Before walking the red carpet at the Grammys Sunday evening, singer Lana Del Rey made a stop at Penn State University’s Bryce Jordan Center Friday evening as part of her “LA to the Moor” world tour.
Embarking on her first arena tour, Del Rey is making her way through the U.S. until late February and will tour in Australia and Europe in early spring.
The State College show was particularly unique in that it was the only university show in the arena tour.
It was also the first show the singer has performed in central Pennsylvania, only performing in Pennsylvania near Philadelphia prior to this tour.
Accompanying Del Rey as the opening act for this leg of the tour was Columbian-American R&B singer Kali Uchis.
The flashy soulful singer flaunted her physique in a flowy white belly shirt and body rolled around the stage while singing her most popular singles.
Uchis’ set received praise from the crowd, but nothing compared to the deafening roar that welcomed Del Rey as she took the stage.
The singer opened with “13 Beaches,” which is a slower love song and a surprising opening choice, but that didn’t stop the dedicated Del Rey fans from screaming during the quiet lulls in the song.
After Del Rey noted how excited she was to be in Pennsylvania, she transitioned into “Pretty When You Cry,” the unofficial “Cola” replacement and ultimate vocal performance song of this tour’s set list.
Prior to 2017, Del Rey almost always performed her fan favorite song “Cola,” which features a high C#6 note.
The singer recently decided to retire the song due to a line referencing Harvey Weinstein, as Del Rey is an active advocate against sexual abuse and a proud supporter of the #MeToo movement, as evidenced by her white flower worn on the red carpet Sunday evening.
With “Cola” off the set list, Del Rey adapted “Pretty When You Cry” to include the high notes that fans look forward to, creating a dramatic moment in the show that tops “Cola” altogether.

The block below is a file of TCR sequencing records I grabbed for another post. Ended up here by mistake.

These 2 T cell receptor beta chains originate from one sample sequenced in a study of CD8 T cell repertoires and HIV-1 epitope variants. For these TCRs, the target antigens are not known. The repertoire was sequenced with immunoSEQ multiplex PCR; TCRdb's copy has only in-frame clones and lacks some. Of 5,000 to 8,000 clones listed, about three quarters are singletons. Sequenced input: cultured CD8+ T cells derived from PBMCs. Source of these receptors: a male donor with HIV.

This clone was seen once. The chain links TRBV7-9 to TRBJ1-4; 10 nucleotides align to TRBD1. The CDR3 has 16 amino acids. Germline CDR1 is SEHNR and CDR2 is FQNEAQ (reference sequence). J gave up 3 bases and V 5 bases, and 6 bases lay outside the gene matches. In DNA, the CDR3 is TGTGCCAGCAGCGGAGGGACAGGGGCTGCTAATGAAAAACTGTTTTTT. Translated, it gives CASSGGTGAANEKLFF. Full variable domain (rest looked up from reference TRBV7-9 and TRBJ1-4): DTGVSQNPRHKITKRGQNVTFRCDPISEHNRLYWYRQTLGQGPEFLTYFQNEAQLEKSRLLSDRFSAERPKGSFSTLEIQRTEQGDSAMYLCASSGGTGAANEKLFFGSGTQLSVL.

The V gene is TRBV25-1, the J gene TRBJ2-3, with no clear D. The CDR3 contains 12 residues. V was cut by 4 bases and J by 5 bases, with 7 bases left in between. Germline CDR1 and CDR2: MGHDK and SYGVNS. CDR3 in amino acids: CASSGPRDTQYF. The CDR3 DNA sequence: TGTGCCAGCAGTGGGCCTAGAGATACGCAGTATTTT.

Del Rey altered a lot of the other songs on her set list, changing some of the lyrics and notes to create a unique personal concert experience for her fans.
She referenced her recent lawsuit against Radiohead, changing a lyric about owning memories to owning copyrights, and changed a lyric in “Born to Die” about kissing to something much more provocative.
She also played with the harmonies in her songs and sang slightly different notes in some choruses, changes only dedicated fans would be able to point out.
Del Rey’s live vocal performance is perfection — sounding better than she does in any of her records.
The way she transitions from some of her lighter sounding choruses to her lower moodier verses is a testament to her undeniable vocal talent.
Del Rey appeared to be in a genuinely happy mood for the evening’s performance, interacting with fans more than in normal shows and taking requests from the audience, which is something the singer rarely, if ever, does.
She even stopped her show to talk about her particularly good mood, saying that it was due to her visit earlier in the day at the Children’s Hospital in Washington D.C., where she sang to patients and answered questions on a talk show run by the children.
Del Rey normally ends her show with a big flashy production number, “Off to the Races,” but stopped the show before the number to ask fans if it was OK to do something a little different.
Instead, Del Rey and the crowd sung a short snippet of the song “Get Free” in acapella unison — the final song off the singer’s most recent album, “Lust for Life,” which is dedicated to choosing life in a time when many can feel like giving up.
These special moments in Friday’s show created an extraordinary feel and experience that is extremely uncommon for university shows.
Del Rey’s perfect vocal performance, special set list and connection with her fans led to a special evening filled with light, love and meaningful music that State College won’t likely see again for quite some time.